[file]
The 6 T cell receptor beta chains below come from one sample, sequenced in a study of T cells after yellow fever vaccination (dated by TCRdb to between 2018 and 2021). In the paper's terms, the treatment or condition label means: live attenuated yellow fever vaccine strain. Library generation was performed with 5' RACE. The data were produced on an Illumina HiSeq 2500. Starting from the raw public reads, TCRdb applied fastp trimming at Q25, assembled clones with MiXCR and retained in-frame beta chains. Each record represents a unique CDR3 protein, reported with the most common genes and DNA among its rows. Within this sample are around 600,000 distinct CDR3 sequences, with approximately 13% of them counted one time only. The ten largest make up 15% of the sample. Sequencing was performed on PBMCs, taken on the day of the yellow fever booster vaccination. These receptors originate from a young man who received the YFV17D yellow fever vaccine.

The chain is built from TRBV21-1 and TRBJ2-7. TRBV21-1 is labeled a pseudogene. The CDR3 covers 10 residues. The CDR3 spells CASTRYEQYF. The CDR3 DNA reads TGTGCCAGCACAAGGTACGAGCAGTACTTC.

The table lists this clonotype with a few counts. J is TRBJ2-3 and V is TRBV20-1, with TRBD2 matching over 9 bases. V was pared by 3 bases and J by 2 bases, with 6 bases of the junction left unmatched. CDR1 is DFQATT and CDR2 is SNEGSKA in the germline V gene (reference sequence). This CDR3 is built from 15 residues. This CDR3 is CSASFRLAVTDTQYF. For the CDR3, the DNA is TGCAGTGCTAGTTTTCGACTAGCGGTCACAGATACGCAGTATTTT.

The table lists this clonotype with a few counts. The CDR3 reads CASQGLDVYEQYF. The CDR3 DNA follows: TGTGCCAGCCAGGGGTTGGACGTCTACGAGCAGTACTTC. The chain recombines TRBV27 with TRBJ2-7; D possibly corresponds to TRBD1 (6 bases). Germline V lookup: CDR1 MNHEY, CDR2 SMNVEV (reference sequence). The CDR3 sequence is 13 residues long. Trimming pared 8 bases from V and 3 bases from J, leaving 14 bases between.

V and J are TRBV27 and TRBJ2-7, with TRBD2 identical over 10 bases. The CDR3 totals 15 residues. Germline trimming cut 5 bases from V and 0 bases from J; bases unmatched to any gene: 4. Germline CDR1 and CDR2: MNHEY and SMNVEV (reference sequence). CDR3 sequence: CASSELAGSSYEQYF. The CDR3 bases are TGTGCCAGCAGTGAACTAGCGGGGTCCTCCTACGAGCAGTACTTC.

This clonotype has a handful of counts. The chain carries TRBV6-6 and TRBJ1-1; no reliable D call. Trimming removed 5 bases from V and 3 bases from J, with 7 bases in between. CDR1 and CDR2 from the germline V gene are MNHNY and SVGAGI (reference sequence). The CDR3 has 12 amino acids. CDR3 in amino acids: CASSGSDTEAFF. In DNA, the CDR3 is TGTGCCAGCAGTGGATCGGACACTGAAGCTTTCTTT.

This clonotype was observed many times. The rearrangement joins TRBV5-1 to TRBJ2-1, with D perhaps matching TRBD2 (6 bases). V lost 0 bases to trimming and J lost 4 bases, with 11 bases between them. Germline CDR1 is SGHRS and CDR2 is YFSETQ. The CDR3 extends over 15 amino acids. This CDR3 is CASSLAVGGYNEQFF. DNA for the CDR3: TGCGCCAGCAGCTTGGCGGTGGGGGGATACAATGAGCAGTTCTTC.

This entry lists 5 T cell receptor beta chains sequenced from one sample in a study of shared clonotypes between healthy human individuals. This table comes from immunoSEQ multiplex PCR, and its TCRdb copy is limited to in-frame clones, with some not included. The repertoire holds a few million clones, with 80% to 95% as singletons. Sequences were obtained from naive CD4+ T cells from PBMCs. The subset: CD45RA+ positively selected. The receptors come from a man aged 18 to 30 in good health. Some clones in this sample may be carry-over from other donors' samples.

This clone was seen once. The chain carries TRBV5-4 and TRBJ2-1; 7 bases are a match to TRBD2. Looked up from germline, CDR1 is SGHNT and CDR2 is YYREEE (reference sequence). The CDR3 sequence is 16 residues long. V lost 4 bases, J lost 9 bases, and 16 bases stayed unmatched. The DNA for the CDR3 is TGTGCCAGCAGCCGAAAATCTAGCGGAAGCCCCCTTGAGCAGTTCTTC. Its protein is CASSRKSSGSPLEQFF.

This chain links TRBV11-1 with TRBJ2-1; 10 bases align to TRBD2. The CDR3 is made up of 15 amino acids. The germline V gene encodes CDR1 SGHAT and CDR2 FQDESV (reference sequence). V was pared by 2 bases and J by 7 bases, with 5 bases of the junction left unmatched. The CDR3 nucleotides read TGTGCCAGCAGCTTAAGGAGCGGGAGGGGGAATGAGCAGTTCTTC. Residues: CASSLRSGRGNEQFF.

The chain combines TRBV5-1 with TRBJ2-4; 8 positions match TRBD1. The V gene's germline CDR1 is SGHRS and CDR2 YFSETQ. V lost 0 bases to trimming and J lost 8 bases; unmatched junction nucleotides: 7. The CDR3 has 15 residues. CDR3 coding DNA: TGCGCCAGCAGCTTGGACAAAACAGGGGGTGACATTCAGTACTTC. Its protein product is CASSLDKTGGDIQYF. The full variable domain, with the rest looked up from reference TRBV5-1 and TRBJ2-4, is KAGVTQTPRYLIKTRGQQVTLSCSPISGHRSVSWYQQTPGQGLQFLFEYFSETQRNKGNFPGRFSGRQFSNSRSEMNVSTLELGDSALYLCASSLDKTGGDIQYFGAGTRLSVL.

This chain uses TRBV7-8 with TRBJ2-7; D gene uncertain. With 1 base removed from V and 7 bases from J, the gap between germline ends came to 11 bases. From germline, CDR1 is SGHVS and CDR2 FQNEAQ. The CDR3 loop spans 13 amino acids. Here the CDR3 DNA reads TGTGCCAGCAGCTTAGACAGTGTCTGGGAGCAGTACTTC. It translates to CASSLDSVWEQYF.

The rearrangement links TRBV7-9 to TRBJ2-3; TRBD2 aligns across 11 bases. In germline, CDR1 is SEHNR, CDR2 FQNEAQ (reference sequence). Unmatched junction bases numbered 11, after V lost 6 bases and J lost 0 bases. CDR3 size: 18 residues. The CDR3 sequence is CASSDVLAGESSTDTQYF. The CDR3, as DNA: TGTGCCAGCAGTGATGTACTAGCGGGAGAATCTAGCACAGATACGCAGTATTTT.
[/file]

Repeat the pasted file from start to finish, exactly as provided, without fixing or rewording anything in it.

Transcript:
The 6 T cell receptor beta chains below come from one sample, sequenced in a study of T cells after yellow fever vaccination (dated by TCRdb to between 2018 and 2021). In the paper's terms, the treatment or condition label means: live attenuated yellow fever vaccine strain. Library generation was performed with 5' RACE. The data were produced on an Illumina HiSeq 2500. Starting from the raw public reads, TCRdb applied fastp trimming at Q25, assembled clones with MiXCR and retained in-frame beta chains. Each record represents a unique CDR3 protein, reported with the most common genes and DNA among its rows. Within this sample are around 600,000 distinct CDR3 sequences, with approximately 13% of them counted one time only. The ten largest make up 15% of the sample. Sequencing was performed on PBMCs, taken on the day of the yellow fever booster vaccination. These receptors originate from a young man who received the YFV17D yellow fever vaccine.

The chain is built from TRBV21-1 and TRBJ2-7. TRBV21-1 is labeled a pseudogene. The CDR3 covers 10 residues. The CDR3 spells CASTRYEQYF. The CDR3 DNA reads TGTGCCAGCACAAGGTACGAGCAGTACTTC.

The table lists this clonotype with a few counts. J is TRBJ2-3 and V is TRBV20-1, with TRBD2 matching over 9 bases. V was pared by 3 bases and J by 2 bases, with 6 bases of the junction left unmatched. CDR1 is DFQATT and CDR2 is SNEGSKA in the germline V gene (reference sequence). This CDR3 is built from 15 residues. This CDR3 is CSASFRLAVTDTQYF. For the CDR3, the DNA is TGCAGTGCTAGTTTTCGACTAGCGGTCACAGATACGCAGTATTTT.

The table lists this clonotype with a few counts. The CDR3 reads CASQGLDVYEQYF. The CDR3 DNA follows: TGTGCCAGCCAGGGGTTGGACGTCTACGAGCAGTACTTC. The chain recombines TRBV27 with TRBJ2-7; D possibly corresponds to TRBD1 (6 bases). Germline V lookup: CDR1 MNHEY, CDR2 SMNVEV (reference sequence). The CDR3 sequence is 13 residues long. Trimming pared 8 bases from V and 3 bases from J, leaving 14 bases between.

V and J are TRBV27 and TRBJ2-7, with TRBD2 identical over 10 bases. The CDR3 totals 15 residues. Germline trimming cut 5 bases from V and 0 bases from J; bases unmatched to any gene: 4. Germline CDR1 and CDR2: MNHEY and SMNVEV (reference sequence). CDR3 sequence: CASSELAGSSYEQYF. The CDR3 bases are TGTGCCAGCAGTGAACTAGCGGGGTCCTCCTACGAGCAGTACTTC.

This clonotype has a handful of counts. The chain carries TRBV6-6 and TRBJ1-1; no reliable D call. Trimming removed 5 bases from V and 3 bases from J, with 7 bases in between. CDR1 and CDR2 from the germline V gene are MNHNY and SVGAGI (reference sequence). The CDR3 has 12 amino acids. CDR3 in amino acids: CASSGSDTEAFF. In DNA, the CDR3 is TGTGCCAGCAGTGGATCGGACACTGAAGCTTTCTTT.

This clonotype was observed many times. The rearrangement joins TRBV5-1 to TRBJ2-1, with D perhaps matching TRBD2 (6 bases). V lost 0 bases to trimming and J lost 4 bases, with 11 bases between them. Germline CDR1 is SGHRS and CDR2 is YFSETQ. The CDR3 extends over 15 amino acids. This CDR3 is CASSLAVGGYNEQFF. DNA for the CDR3: TGCGCCAGCAGCTTGGCGGTGGGGGGATACAATGAGCAGTTCTTC.

This entry lists 5 T cell receptor beta chains sequenced from one sample in a study of shared clonotypes between healthy human individuals. This table comes from immunoSEQ multiplex PCR, and its TCRdb copy is limited to in-frame clones, with some not included. The repertoire holds a few million clones, with 80% to 95% as singletons. Sequences were obtained from naive CD4+ T cells from PBMCs. The subset: CD45RA+ positively selected. The receptors come from a man aged 18 to 30 in good health. Some clones in this sample may be carry-over from other donors' samples.

This clone was seen once. The chain carries TRBV5-4 and TRBJ2-1; 7 bases are a match to TRBD2. Looked up from germline, CDR1 is SGHNT and CDR2 is YYREEE (reference sequence). The CDR3 sequence is 16 residues long. V lost 4 bases, J lost 9 bases, and 16 bases stayed unmatched. The DNA for the CDR3 is TGTGCCAGCAGCCGAAAATCTAGCGGAAGCCCCCTTGAGCAGTTCTTC. Its protein is CASSRKSSGSPLEQFF.

This chain links TRBV11-1 with TRBJ2-1; 10 bases align to TRBD2. The CDR3 is made up of 15 amino acids. The germline V gene encodes CDR1 SGHAT and CDR2 FQDESV (reference sequence). V was pared by 2 bases and J by 7 bases, with 5 bases of the junction left unmatched. The CDR3 nucleotides read TGTGCCAGCAGCTTAAGGAGCGGGAGGGGGAATGAGCAGTTCTTC. Residues: CASSLRSGRGNEQFF.

The chain combines TRBV5-1 with TRBJ2-4; 8 positions match TRBD1. The V gene's germline CDR1 is SGHRS and CDR2 YFSETQ. V lost 0 bases to trimming and J lost 8 bases; unmatched junction nucleotides: 7. The CDR3 has 15 residues. CDR3 coding DNA: TGCGCCAGCAGCTTGGACAAAACAGGGGGTGACATTCAGTACTTC. Its protein product is CASSLDKTGGDIQYF. The full variable domain, with the rest looked up from reference TRBV5-1 and TRBJ2-4, is KAGVTQTPRYLIKTRGQQVTLSCSPISGHRSVSWYQQTPGQGLQFLFEYFSETQRNKGNFPGRFSGRQFSNSRSEMNVSTLELGDSALYLCASSLDKTGGDIQYFGAGTRLSVL.

This chain uses TRBV7-8 with TRBJ2-7; D gene uncertain. With 1 base removed from V and 7 bases from J, the gap between germline ends came to 11 bases. From germline, CDR1 is SGHVS and CDR2 FQNEAQ. The CDR3 loop spans 13 amino acids. Here the CDR3 DNA reads TGTGCCAGCAGCTTAGACAGTGTCTGGGAGCAGTACTTC. It translates to CASSLDSVWEQYF.

The rearrangement links TRBV7-9 to TRBJ2-3; TRBD2 aligns across 11 bases. In germline, CDR1 is SEHNR, CDR2 FQNEAQ (reference sequence). Unmatched junction bases numbered 11, after V lost 6 bases and J lost 0 bases. CDR3 size: 18 residues. The CDR3 sequence is CASSDVLAGESSTDTQYF. The CDR3, as DNA: TGTGCCAGCAGTGATGTACTAGCGGGAGAATCTAGCACAGATACGCAGTATTTT.